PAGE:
The probability of considering oneself at risk for diabetes was higher among respondents who were 45–64 years of age, female, and obese and who had high blood pressure and a family history of diabetes (Table 1). People aged 45–64 years were also more likely than older respondents to feel that they could prevent diabetes. Those with high blood pressure, high cholesterol, and a family history of diabetes were less likely to feel that they could prevent diabetes. Women, obese respondents, those with high blood pressure, and those with a family history of diabetes were more likely than others to have received medical advice from a health professional regarding diabetes risk.

    Including age ≥45 years as a risk factor, 20% of respondents had one factor suggesting high risk for diabetes, 37% had two factors, and 43% had three to six factors. Although people with three or more factors were more likely than people with fewer than three risk factors to consider themselves at risk for diabetes (P < 0.001), people with three or more risk factors were less likely to feel that they could prevent diabetes (P = 0.002) (Table 1). However, respondents with three or more risk factors were more likely than those with fewer risk factors to recall having received medical advice from a health care professional regarding diabetes risk (P < 0.001).

    After adjusting for multiple factors, younger age (OR 2.59 [95% CI 1.51–4.46]), high blood pressure (1.93 [1.16–3.23]), family history of diabetes (6.65 [4.17–10.61]), and being overweight (3.81 [2.34–6.20]) were independently associated with respondents considering themselves at risk for diabetes. Men were less likely than women to consider themselves at risk (0.53 [0.33–0.87]). Respondents with high blood pressure (0.80 [0.35–0.79]), high cholesterol (0.52 [0.34–0.78]), and a family history of diabetes (0.65 [0.45–0.93]) were less likely to feel they could prevent diabetes. Those with a family history of diabetes (6.42 [3.27–12.62]) and those who were overweight (2.28 [1.22–4.29]) were more likely to report having received medical advice regarding diabetes risk. Men, however, were less likely than women to recall medical advice regarding diabetes risk (0.46 [0.23–0.90]).

    People must perceive that they are at risk for type 2 diabetes and believe that diabetes can be prevented before they will initiate and maintain positive diet and exercise behaviors or prophylactic medication. In this survey, people reporting multiple risk factors for diabetes were less likely to perceive that diabetes was preventable than those with fewer risk factors. Although a family history of diabetes was most strongly associated with an individual’s perceived risk, those with a positive family history were less likely than others to believe that diabetes was preventable. Of particular interest is the finding that few respondents reported receiving medical advice from health professionals regarding diabetes risk. It is likely that more respondents in our study were at risk for diabetes than those who could recall receiving medical advice concerning their personal risk for diabetes. Although this study was conducted in two predominantly white, western, U.S. rural counties and has the limitations inherent in any telephone survey, the data have important implications. Our study suggests that widespread translation of the findings of type 2 diabetes prevention trials will require changing the beliefs about primary prevention in those at the highest risk for diabetes and aggressively promoting diabetes prevention in medical practice.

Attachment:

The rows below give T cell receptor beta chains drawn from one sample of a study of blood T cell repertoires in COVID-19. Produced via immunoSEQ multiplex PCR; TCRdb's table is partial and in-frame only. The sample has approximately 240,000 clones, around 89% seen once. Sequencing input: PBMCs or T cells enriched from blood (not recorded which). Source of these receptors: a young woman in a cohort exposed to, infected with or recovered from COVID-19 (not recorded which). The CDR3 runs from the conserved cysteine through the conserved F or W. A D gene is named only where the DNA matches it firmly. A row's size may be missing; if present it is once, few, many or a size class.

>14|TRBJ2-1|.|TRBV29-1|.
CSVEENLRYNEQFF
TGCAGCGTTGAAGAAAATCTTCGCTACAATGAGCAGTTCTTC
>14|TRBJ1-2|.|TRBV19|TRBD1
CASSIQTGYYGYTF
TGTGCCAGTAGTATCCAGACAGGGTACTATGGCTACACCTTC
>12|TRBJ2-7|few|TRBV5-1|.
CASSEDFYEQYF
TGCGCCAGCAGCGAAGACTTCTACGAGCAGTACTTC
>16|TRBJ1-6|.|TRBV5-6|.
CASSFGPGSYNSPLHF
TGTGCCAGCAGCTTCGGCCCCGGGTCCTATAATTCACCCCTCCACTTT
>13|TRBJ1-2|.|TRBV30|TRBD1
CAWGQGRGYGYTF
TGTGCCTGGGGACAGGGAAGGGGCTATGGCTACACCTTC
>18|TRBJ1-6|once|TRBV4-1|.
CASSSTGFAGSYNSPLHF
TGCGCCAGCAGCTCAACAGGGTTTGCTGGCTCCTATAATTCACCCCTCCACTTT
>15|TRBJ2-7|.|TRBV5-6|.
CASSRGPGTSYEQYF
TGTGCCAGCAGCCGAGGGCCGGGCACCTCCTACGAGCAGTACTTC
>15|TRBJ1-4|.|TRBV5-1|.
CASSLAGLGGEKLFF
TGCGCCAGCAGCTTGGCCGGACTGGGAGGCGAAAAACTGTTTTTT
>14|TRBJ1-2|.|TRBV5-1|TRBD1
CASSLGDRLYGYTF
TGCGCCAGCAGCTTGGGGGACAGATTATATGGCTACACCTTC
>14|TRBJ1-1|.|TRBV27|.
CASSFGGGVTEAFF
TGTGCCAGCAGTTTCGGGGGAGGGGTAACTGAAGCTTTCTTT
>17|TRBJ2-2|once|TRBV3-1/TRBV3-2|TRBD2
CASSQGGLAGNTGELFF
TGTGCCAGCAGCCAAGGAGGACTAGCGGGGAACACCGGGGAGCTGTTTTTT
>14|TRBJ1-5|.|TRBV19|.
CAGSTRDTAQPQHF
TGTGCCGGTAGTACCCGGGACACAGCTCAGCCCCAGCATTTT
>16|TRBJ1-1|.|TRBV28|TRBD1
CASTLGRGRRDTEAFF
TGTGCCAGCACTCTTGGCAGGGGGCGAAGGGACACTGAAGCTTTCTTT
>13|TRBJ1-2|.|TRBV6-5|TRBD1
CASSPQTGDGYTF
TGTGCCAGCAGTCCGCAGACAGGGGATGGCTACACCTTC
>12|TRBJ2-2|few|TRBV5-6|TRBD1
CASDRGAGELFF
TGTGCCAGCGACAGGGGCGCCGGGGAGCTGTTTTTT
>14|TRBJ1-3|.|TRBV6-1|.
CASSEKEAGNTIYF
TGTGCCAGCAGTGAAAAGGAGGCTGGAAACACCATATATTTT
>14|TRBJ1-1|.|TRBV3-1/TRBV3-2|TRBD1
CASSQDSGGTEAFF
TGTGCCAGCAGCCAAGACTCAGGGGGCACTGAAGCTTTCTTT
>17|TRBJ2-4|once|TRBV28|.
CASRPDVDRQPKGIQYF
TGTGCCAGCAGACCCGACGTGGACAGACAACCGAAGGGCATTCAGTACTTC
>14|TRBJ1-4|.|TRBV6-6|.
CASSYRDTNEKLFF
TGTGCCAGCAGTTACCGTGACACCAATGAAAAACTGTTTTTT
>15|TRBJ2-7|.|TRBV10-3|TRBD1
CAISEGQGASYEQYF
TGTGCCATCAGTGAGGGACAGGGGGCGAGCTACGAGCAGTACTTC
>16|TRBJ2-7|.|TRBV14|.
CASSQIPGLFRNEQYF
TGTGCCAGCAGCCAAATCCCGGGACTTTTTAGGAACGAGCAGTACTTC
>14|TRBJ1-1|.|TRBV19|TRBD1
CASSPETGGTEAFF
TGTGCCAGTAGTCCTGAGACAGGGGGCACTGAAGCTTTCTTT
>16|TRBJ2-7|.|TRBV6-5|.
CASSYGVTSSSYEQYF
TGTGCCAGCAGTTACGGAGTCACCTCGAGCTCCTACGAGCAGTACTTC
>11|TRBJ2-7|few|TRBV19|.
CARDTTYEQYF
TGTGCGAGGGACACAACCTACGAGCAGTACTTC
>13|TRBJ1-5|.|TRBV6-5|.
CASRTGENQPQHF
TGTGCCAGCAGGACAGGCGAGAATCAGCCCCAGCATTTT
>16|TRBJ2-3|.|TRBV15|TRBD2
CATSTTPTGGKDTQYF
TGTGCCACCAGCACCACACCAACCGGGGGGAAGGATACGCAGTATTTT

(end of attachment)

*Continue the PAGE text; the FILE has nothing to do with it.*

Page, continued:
Table 1—

    Characteristics and risk factors among respondents ≥ 45 years of age who consider themselves at risk for diabetes, perceive that they can prevent getting diabetes, and have received medical advice regarding diabetes risk

    Acknowledgments

    This project was supported through a cooperative agreement (U32/CCU815663-03) with the Centers for Disease Control and Prevention, Division of Diabetes Translation, and a rural health outreach grant (DO4RH 00259-0) from the Health Resources and Services Administration.

    We thank the staff members of Northwest Resource Consultants for their expertise and work on the telephone survey.

    Footnotes

    • Address correspondence to Todd S. Harwell, Montana Department of Public Health and Human Services, Cogswell Building, C-317, P.O. Box 202951, Helena, MN 59620. E-mail: tharwell{at}state.mt.us.

    References